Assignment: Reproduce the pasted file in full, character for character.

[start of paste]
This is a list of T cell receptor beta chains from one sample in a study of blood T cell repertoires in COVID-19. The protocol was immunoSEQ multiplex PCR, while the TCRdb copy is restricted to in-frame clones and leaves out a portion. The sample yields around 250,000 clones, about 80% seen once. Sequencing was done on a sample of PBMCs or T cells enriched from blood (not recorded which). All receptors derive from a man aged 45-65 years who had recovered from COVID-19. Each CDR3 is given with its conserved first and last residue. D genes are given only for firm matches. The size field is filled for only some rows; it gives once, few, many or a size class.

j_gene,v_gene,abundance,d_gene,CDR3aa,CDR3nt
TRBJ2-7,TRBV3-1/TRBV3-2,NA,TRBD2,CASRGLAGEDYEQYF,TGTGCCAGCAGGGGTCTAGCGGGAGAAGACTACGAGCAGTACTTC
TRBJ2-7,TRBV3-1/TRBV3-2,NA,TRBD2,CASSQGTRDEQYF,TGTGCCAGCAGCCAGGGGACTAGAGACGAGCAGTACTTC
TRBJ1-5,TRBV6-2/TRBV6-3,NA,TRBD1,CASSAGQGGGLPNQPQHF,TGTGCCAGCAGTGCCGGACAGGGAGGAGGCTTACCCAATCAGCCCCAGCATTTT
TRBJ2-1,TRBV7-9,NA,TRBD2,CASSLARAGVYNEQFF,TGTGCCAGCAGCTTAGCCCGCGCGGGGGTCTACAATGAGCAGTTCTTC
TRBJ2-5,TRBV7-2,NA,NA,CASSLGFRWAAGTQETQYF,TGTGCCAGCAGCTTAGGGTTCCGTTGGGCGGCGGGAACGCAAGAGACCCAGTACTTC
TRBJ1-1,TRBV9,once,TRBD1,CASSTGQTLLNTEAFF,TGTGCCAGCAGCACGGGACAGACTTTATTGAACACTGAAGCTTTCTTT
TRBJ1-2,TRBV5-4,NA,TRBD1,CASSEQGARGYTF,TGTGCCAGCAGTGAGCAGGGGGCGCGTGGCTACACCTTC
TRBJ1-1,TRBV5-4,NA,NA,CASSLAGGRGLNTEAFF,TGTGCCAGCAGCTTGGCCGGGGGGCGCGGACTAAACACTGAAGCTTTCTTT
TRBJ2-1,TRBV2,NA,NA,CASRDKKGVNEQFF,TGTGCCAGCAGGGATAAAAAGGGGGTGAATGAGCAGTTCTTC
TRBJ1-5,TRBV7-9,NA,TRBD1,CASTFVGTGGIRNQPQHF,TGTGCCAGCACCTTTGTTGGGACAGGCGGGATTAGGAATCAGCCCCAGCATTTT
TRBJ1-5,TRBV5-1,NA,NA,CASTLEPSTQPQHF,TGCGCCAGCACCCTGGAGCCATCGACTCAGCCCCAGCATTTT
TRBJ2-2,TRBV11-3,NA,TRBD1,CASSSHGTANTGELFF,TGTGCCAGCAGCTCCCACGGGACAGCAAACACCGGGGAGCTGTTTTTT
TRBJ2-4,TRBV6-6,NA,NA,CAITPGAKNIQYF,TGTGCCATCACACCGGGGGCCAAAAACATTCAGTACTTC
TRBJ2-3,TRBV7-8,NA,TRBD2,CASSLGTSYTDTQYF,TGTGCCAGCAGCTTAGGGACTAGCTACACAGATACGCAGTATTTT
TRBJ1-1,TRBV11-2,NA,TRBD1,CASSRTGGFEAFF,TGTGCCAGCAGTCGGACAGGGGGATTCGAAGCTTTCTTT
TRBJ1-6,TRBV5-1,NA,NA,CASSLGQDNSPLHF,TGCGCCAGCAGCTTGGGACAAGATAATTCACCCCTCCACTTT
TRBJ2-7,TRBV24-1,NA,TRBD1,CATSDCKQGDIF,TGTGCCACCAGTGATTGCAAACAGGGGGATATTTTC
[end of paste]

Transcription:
This is a list of T cell receptor beta chains from one sample in a study of blood T cell repertoires in COVID-19. The protocol was immunoSEQ multiplex PCR, while the TCRdb copy is restricted to in-frame clones and leaves out a portion. The sample yields around 250,000 clones, about 80% seen once. Sequencing was done on a sample of PBMCs or T cells enriched from blood (not recorded which). All receptors derive from a man aged 45-65 years who had recovered from COVID-19. Each CDR3 is given with its conserved first and last residue. D genes are given only for firm matches. The size field is filled for only some rows; it gives once, few, many or a size class.

j_gene,v_gene,abundance,d_gene,CDR3aa,CDR3nt
TRBJ2-7,TRBV3-1/TRBV3-2,NA,TRBD2,CASRGLAGEDYEQYF,TGTGCCAGCAGGGGTCTAGCGGGAGAAGACTACGAGCAGTACTTC
TRBJ2-7,TRBV3-1/TRBV3-2,NA,TRBD2,CASSQGTRDEQYF,TGTGCCAGCAGCCAGGGGACTAGAGACGAGCAGTACTTC
TRBJ1-5,TRBV6-2/TRBV6-3,NA,TRBD1,CASSAGQGGGLPNQPQHF,TGTGCCAGCAGTGCCGGACAGGGAGGAGGCTTACCCAATCAGCCCCAGCATTTT
TRBJ2-1,TRBV7-9,NA,TRBD2,CASSLARAGVYNEQFF,TGTGCCAGCAGCTTAGCCCGCGCGGGGGTCTACAATGAGCAGTTCTTC
TRBJ2-5,TRBV7-2,NA,NA,CASSLGFRWAAGTQETQYF,TGTGCCAGCAGCTTAGGGTTCCGTTGGGCGGCGGGAACGCAAGAGACCCAGTACTTC
TRBJ1-1,TRBV9,once,TRBD1,CASSTGQTLLNTEAFF,TGTGCCAGCAGCACGGGACAGACTTTATTGAACACTGAAGCTTTCTTT
TRBJ1-2,TRBV5-4,NA,TRBD1,CASSEQGARGYTF,TGTGCCAGCAGTGAGCAGGGGGCGCGTGGCTACACCTTC
TRBJ1-1,TRBV5-4,NA,NA,CASSLAGGRGLNTEAFF,TGTGCCAGCAGCTTGGCCGGGGGGCGCGGACTAAACACTGAAGCTTTCTTT
TRBJ2-1,TRBV2,NA,NA,CASRDKKGVNEQFF,TGTGCCAGCAGGGATAAAAAGGGGGTGAATGAGCAGTTCTTC
TRBJ1-5,TRBV7-9,NA,TRBD1,CASTFVGTGGIRNQPQHF,TGTGCCAGCACCTTTGTTGGGACAGGCGGGATTAGGAATCAGCCCCAGCATTTT
TRBJ1-5,TRBV5-1,NA,NA,CASTLEPSTQPQHF,TGCGCCAGCACCCTGGAGCCATCGACTCAGCCCCAGCATTTT
TRBJ2-2,TRBV11-3,NA,TRBD1,CASSSHGTANTGELFF,TGTGCCAGCAGCTCCCACGGGACAGCAAACACCGGGGAGCTGTTTTTT
TRBJ2-4,TRBV6-6,NA,NA,CAITPGAKNIQYF,TGTGCCATCACACCGGGGGCCAAAAACATTCAGTACTTC
TRBJ2-3,TRBV7-8,NA,TRBD2,CASSLGTSYTDTQYF,TGTGCCAGCAGCTTAGGGACTAGCTACACAGATACGCAGTATTTT
TRBJ1-1,TRBV11-2,NA,TRBD1,CASSRTGGFEAFF,TGTGCCAGCAGTCGGACAGGGGGATTCGAAGCTTTCTTT
TRBJ1-6,TRBV5-1,NA,NA,CASSLGQDNSPLHF,TGCGCCAGCAGCTTGGGACAAGATAATTCACCCCTCCACTTT
TRBJ2-7,TRBV24-1,NA,TRBD1,CATSDCKQGDIF,TGTGCCACCAGTGATTGCAAACAGGGGGATATTTTC